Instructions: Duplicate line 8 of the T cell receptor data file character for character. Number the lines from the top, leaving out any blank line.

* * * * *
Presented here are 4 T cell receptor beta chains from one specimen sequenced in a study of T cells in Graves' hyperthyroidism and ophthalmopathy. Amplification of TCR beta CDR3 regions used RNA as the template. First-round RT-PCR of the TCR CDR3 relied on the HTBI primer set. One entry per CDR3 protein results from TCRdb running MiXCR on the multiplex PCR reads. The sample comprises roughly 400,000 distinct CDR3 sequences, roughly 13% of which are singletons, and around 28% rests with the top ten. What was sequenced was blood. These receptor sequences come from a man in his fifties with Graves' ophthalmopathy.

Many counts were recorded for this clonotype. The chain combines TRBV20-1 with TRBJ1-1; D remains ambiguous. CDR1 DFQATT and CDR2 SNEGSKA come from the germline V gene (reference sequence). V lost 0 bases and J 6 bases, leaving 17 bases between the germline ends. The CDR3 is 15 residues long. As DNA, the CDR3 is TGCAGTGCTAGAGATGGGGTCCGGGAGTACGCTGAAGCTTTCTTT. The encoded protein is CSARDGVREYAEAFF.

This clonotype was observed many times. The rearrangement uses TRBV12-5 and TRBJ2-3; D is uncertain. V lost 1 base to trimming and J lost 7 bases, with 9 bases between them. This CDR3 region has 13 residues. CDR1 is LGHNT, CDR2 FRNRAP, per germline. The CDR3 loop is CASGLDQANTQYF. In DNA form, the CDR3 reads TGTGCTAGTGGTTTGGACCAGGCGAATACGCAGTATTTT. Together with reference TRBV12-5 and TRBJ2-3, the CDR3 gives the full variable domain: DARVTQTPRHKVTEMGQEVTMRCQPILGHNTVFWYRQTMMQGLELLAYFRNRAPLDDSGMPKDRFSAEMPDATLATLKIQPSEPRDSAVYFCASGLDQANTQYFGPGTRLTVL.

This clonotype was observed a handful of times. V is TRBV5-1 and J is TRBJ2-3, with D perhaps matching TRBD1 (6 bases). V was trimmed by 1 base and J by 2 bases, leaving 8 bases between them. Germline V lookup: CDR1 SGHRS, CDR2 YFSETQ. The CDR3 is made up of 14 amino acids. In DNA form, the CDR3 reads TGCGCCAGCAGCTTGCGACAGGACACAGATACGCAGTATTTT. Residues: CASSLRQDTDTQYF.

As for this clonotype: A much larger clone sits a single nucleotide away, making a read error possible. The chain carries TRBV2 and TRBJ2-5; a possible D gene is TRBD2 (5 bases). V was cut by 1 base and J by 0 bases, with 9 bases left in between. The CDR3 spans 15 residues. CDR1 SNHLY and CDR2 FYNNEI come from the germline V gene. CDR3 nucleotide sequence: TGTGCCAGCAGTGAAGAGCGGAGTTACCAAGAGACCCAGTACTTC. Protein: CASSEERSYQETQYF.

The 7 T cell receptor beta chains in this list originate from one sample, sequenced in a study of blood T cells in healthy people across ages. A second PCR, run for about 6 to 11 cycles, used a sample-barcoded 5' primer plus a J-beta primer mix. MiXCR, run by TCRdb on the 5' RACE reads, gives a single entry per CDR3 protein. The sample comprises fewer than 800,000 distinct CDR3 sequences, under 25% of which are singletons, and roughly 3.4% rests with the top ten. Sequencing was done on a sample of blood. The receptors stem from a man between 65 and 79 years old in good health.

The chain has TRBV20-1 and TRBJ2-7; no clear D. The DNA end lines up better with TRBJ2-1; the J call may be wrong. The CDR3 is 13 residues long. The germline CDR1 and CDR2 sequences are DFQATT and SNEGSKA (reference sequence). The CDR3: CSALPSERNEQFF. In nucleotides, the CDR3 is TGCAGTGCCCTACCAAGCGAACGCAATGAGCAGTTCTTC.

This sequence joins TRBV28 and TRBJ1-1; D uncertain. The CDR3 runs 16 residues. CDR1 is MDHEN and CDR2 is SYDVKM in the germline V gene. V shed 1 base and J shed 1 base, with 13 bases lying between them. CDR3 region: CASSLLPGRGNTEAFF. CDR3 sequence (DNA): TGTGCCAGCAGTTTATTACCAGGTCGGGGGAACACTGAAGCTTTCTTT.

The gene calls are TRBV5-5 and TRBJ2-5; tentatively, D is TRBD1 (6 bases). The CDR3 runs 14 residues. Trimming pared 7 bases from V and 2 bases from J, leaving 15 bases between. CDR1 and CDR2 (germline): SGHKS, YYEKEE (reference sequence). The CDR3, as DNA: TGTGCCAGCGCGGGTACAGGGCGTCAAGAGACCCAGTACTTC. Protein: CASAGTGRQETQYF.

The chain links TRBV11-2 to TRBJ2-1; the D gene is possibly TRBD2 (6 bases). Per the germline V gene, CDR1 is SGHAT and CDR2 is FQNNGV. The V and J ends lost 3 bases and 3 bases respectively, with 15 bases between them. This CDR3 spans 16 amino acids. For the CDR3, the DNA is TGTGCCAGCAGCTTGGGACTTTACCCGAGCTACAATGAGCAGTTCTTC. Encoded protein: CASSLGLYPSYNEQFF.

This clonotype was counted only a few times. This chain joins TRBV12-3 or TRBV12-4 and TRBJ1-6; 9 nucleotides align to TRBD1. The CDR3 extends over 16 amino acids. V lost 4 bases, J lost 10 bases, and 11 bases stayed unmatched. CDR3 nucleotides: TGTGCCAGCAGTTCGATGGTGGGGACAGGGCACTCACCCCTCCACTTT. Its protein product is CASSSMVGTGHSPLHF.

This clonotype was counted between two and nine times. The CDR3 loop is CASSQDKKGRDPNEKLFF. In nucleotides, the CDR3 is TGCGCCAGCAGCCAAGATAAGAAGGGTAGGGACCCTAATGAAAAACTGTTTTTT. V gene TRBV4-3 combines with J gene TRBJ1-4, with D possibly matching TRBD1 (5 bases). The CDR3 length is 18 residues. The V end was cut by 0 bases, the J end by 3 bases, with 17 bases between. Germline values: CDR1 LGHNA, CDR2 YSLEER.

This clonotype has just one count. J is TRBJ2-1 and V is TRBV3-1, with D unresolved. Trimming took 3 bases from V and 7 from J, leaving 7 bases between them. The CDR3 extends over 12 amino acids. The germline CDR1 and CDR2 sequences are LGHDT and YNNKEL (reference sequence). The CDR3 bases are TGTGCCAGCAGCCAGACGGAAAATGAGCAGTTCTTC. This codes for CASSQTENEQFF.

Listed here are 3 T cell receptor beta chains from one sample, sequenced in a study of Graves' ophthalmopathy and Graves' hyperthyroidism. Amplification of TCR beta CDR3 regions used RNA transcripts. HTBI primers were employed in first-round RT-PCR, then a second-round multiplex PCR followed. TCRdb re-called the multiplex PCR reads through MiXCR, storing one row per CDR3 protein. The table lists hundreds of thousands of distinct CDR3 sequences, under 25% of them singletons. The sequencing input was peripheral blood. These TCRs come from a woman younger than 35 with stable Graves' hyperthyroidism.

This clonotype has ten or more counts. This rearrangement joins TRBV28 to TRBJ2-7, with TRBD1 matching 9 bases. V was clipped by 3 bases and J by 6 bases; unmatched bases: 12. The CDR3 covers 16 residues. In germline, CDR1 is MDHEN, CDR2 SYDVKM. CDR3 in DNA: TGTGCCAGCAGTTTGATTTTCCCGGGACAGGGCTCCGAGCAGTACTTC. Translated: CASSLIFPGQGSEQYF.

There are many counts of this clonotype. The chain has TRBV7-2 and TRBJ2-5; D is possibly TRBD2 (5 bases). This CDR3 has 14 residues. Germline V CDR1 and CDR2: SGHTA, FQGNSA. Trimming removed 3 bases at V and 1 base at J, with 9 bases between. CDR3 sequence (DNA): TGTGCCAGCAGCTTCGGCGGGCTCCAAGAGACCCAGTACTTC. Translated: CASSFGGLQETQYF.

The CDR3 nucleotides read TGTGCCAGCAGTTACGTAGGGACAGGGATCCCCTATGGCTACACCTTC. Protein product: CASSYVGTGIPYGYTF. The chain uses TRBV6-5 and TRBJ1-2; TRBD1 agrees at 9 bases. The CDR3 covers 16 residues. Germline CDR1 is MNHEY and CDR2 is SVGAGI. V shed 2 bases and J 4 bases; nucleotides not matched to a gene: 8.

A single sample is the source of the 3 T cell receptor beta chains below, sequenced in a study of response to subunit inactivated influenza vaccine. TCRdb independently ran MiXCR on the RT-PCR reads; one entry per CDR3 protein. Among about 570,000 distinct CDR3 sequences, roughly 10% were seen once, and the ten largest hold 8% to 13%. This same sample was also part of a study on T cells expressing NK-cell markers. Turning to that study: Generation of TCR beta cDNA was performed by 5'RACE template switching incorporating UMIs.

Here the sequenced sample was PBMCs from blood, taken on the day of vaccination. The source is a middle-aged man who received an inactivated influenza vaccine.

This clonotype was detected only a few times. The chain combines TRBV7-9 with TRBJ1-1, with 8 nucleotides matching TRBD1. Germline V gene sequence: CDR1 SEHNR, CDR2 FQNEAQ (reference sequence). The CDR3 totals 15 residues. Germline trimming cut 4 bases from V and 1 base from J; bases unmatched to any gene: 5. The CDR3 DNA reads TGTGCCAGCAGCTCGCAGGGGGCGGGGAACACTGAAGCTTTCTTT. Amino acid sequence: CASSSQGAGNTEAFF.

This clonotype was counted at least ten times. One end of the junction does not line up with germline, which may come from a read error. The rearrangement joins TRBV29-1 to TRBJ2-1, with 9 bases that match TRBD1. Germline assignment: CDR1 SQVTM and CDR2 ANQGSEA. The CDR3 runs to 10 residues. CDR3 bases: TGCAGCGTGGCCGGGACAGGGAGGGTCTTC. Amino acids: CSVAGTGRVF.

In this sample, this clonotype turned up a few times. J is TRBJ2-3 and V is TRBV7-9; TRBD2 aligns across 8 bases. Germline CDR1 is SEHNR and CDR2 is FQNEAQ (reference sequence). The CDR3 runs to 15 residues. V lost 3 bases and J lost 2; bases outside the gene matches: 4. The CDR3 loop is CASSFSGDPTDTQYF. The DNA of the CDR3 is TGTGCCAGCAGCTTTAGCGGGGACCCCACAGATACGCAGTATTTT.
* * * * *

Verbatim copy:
This sequence joins TRBV28 and TRBJ1-1; D uncertain. The CDR3 runs 16 residues. CDR1 is MDHEN and CDR2 is SYDVKM in the germline V gene. V shed 1 base and J shed 1 base, with 13 bases lying between them. CDR3 region: CASSLLPGRGNTEAFF. CDR3 sequence (DNA): TGTGCCAGCAGTTTATTACCAGGTCGGGGGAACACTGAAGCTTTCTTT.